For the past year, I’ve been taking cooking classes at George Brown College in Toronto. I initially signed up for these classes to learn how to be more independent. I didn’t want to become a professional chef, but merely wanted to stop eating take-out food several days a week.
After a few classes, I gained the skills that enabled me to start preparing meals on my own. But most surprisingly, cooking school taught me lessons that I’ve been able to apply to my professional life. Here is some of the wisdom I’ve gained so far:
Observe and anticipate
Cooking requires careful observation at all times – whether you’re listening for a sizzling noise from vegetables in a pan, or waiting for pastry in the oven to turn into a golden-brown colour.
The same thing goes for your career. A successful career requires you to be acutely aware of your surroundings. Make sure you observe your peers and your leaders.
Spend lots of time listening. Figure out how they view success, what motivates them, and what ticks them off. Once you notice trends in the behaviour of others, you’ll be able to anticipate questions or issues that may come your way. This will allow you to be proactive, and take control of any situation at hand. It will also help you form your own leadership and working style.
During a knife skills course, my instructor recounted the story of training as an apprentice, when he was given a large cardboard box filled with hundreds of carrots. The head chef gave him the task of slicing each carrot into thin, star-shaped coins – a technique that requires intricate, repetitive cuts. He was not allowed to go home until he had cut all of the carrots.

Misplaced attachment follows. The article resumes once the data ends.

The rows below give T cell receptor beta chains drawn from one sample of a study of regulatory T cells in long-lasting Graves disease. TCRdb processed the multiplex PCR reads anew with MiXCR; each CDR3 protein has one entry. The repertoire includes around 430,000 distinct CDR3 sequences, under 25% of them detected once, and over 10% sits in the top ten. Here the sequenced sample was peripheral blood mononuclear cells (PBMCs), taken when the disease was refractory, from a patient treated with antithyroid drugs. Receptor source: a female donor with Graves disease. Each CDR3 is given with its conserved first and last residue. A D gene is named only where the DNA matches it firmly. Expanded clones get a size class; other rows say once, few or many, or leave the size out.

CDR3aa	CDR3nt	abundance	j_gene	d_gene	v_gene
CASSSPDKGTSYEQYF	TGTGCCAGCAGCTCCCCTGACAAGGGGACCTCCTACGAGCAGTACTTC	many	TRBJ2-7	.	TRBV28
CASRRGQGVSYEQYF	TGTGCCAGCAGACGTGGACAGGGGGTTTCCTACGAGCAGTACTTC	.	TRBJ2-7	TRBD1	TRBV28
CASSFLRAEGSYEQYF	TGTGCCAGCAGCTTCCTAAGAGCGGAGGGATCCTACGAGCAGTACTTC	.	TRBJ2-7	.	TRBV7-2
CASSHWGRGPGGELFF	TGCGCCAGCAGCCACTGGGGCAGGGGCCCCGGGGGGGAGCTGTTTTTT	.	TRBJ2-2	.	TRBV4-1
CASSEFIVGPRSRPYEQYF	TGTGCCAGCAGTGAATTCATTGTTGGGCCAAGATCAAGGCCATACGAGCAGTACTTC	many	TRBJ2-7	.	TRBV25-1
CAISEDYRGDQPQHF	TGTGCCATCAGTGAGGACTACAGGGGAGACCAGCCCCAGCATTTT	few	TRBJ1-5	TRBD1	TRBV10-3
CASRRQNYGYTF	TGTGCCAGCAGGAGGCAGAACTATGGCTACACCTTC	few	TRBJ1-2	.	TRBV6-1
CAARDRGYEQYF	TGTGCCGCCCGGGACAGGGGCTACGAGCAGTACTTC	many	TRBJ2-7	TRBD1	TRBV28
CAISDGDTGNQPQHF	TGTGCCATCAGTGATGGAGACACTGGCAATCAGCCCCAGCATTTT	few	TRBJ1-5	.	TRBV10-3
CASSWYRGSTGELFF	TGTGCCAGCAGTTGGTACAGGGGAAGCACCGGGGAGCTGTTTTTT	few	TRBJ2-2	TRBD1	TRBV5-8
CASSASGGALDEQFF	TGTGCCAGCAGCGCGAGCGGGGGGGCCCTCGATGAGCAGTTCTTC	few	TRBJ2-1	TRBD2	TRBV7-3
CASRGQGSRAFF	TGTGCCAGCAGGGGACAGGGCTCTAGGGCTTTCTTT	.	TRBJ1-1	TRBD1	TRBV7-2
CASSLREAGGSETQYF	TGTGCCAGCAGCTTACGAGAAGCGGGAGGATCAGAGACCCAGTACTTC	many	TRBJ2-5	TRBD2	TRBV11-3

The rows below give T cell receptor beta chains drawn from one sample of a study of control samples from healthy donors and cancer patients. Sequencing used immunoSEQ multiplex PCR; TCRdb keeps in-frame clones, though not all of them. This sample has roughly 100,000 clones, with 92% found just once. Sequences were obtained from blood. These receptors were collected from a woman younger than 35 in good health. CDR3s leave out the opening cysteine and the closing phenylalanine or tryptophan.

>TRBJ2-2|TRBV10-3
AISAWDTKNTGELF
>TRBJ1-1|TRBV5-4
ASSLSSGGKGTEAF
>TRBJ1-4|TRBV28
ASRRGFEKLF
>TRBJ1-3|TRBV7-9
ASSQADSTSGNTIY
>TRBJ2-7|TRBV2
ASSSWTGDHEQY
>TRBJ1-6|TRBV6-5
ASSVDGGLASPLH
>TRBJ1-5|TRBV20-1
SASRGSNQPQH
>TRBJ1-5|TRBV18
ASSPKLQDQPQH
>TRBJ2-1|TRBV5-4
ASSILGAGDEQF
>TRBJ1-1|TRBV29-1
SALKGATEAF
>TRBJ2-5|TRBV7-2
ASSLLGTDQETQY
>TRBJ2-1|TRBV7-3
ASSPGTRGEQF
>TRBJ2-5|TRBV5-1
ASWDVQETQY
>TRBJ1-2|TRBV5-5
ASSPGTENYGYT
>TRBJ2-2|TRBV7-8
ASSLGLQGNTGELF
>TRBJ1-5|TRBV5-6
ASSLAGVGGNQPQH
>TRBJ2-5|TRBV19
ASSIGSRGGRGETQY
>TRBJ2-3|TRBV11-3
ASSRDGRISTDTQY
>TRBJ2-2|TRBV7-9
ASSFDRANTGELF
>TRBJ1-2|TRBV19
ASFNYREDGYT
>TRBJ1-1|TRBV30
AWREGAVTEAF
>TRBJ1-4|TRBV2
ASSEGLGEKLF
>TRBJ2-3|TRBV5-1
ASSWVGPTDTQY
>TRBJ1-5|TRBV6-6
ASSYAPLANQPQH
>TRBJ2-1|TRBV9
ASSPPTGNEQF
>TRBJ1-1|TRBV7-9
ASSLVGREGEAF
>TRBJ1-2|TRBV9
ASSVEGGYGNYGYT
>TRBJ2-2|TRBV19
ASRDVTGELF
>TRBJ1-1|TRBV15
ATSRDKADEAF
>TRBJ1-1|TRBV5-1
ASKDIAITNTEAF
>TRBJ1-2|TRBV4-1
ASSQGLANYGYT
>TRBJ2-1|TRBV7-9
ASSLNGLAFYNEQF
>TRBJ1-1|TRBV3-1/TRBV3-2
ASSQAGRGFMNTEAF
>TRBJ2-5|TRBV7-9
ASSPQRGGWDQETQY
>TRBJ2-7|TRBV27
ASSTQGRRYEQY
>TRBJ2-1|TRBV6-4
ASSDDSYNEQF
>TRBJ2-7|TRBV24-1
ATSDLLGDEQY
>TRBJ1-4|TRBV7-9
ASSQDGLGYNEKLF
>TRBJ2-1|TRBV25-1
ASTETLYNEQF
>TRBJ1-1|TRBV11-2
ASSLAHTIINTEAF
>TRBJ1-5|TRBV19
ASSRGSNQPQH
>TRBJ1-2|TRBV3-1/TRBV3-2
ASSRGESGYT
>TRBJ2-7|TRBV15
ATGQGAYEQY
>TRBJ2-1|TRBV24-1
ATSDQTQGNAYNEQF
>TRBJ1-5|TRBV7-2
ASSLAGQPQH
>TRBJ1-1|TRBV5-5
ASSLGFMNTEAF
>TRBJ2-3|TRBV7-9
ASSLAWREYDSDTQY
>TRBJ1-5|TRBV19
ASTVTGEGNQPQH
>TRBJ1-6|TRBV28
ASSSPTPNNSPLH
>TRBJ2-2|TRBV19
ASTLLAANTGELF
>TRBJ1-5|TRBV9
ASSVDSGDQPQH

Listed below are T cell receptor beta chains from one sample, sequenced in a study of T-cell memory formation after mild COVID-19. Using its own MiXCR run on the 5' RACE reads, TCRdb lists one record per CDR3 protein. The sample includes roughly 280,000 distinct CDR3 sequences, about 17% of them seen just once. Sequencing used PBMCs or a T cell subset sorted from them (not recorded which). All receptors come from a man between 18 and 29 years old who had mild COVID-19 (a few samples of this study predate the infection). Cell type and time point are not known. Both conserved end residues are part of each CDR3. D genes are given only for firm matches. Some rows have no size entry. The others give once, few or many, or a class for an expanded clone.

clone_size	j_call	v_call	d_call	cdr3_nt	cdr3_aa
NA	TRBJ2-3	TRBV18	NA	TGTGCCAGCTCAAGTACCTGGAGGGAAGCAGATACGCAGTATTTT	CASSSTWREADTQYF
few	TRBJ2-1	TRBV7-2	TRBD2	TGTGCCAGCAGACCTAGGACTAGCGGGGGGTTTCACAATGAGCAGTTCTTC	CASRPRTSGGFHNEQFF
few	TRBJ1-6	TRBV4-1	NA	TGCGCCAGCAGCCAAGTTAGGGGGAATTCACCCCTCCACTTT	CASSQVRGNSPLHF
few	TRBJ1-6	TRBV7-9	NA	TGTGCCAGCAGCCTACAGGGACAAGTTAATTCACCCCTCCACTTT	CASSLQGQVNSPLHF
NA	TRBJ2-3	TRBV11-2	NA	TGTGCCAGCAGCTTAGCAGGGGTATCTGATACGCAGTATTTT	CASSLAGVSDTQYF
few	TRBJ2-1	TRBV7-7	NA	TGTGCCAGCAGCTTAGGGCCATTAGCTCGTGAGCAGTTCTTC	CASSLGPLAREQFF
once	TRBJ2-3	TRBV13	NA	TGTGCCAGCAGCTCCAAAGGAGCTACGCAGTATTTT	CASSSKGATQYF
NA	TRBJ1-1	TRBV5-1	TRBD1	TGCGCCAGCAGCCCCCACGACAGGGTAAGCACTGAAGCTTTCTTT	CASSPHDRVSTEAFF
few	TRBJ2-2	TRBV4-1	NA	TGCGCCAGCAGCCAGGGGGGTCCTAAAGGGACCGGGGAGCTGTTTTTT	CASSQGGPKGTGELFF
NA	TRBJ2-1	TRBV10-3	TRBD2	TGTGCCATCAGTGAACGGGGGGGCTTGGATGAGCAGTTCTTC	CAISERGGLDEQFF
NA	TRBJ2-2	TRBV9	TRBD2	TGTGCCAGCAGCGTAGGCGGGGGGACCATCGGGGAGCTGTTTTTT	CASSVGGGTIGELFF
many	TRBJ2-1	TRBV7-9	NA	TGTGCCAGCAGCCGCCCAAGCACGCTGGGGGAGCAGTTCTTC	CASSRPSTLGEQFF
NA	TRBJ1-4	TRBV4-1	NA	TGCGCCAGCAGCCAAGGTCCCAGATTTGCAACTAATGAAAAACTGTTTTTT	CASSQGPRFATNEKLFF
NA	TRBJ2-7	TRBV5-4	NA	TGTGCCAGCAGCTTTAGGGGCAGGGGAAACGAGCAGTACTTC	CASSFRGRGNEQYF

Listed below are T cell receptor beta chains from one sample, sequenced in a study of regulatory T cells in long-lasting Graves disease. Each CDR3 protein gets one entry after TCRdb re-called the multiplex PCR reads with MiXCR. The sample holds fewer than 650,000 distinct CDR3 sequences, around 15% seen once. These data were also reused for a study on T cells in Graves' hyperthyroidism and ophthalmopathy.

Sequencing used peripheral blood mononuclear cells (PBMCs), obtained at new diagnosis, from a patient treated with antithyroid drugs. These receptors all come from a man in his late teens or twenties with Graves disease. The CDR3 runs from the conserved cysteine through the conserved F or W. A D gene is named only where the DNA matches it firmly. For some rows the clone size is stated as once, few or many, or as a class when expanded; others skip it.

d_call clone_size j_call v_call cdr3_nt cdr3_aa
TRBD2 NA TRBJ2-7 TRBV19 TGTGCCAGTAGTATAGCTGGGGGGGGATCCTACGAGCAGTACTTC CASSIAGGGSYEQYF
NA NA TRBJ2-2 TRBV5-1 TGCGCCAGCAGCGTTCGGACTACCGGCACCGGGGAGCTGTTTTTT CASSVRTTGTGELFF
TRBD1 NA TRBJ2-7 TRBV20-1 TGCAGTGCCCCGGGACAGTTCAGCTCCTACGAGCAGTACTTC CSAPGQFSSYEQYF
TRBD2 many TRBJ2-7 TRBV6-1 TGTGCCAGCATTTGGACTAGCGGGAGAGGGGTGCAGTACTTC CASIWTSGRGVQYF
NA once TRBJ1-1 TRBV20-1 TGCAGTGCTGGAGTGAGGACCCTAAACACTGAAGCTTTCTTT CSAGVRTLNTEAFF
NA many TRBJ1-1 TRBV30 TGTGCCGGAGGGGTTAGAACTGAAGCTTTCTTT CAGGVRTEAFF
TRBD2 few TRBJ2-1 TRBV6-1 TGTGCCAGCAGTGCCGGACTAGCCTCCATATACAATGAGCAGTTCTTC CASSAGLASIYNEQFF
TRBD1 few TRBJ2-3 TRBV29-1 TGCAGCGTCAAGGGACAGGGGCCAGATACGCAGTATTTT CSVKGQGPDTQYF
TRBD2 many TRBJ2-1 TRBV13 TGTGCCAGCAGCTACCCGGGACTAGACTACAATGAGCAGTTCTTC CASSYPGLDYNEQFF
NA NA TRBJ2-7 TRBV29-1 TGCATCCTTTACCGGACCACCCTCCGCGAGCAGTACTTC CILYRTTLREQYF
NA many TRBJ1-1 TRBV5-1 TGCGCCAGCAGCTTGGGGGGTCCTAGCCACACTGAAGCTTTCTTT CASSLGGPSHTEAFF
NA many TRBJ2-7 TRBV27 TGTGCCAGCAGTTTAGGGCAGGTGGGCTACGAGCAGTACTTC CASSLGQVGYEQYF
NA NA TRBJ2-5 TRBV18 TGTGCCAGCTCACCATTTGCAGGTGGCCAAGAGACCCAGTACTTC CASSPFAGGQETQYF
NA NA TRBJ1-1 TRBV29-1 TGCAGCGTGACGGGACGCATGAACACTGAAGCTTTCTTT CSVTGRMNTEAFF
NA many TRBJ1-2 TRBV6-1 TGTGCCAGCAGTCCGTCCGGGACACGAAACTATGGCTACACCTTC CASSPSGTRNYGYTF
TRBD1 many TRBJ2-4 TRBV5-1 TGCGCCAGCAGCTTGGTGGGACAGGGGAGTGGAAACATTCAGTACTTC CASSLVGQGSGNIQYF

As you begin your career, you may be faced with tasks that seem beyond your abilities. Strong employees learn how to become comfortable with challenge. Rather than become frustrated, they are able to divide the task into realistic chunks, immediately start on the things they know how to do, and ask for help where they need it.
Step back and look at the big picture
When cooking for others, it’s not just about one dish, but rather how the whole meal works together – from the appetizer, to the main course, to the dessert and drink pairing. Specific ingredients and flavours in each dish are chosen to complement and enhance one another.
As you develop your career, you’ll realize that it functions like a meal with multiple courses. Your career does not centre around one high-profile project you’ve completed, or one in-demand skill you possess. In fact, all your skills and experiences work together to tell a story. For example, when asking your manager to be part of a project, you may showcase your ability to analyze complex data sets.
However, your story will be more impactful if you also talk about your ability to draw insights from these analyses and present them to others in a simple way. In this situation, data analysis and presenting are two different skills that complement and enhance one another.
Sharing can be the most rewarding part
Cooking for yourself is great. However, cooking for others – whether you’re entertaining family, or teaching a friend how to cook – is far more rewarding.
In the long-term, your career will be more meaningful if you’re able to give back and share your knowledge with others. You can start off small: if you’re an Excel genius, why not informally hold a training session to help some of your peers with pivot tables? If you’ve got a keen eye for detail, why not offer to review the resume of a younger student? You’ll walk away with a sense of accomplishment that you won’t be able to gain just by furthering your own career.
With all this said, there’s no need to sign up for a cooking class. Just remember that your personal and professional lives are not mutually exclusive. As your career progresses, you’ll find that your own experiences, hobbies, and relationships will teach you lessons that can be applied to the workplace (the opposite holds true, too). The smartest leaders know that learning doesn’t stop once they step outside of the office.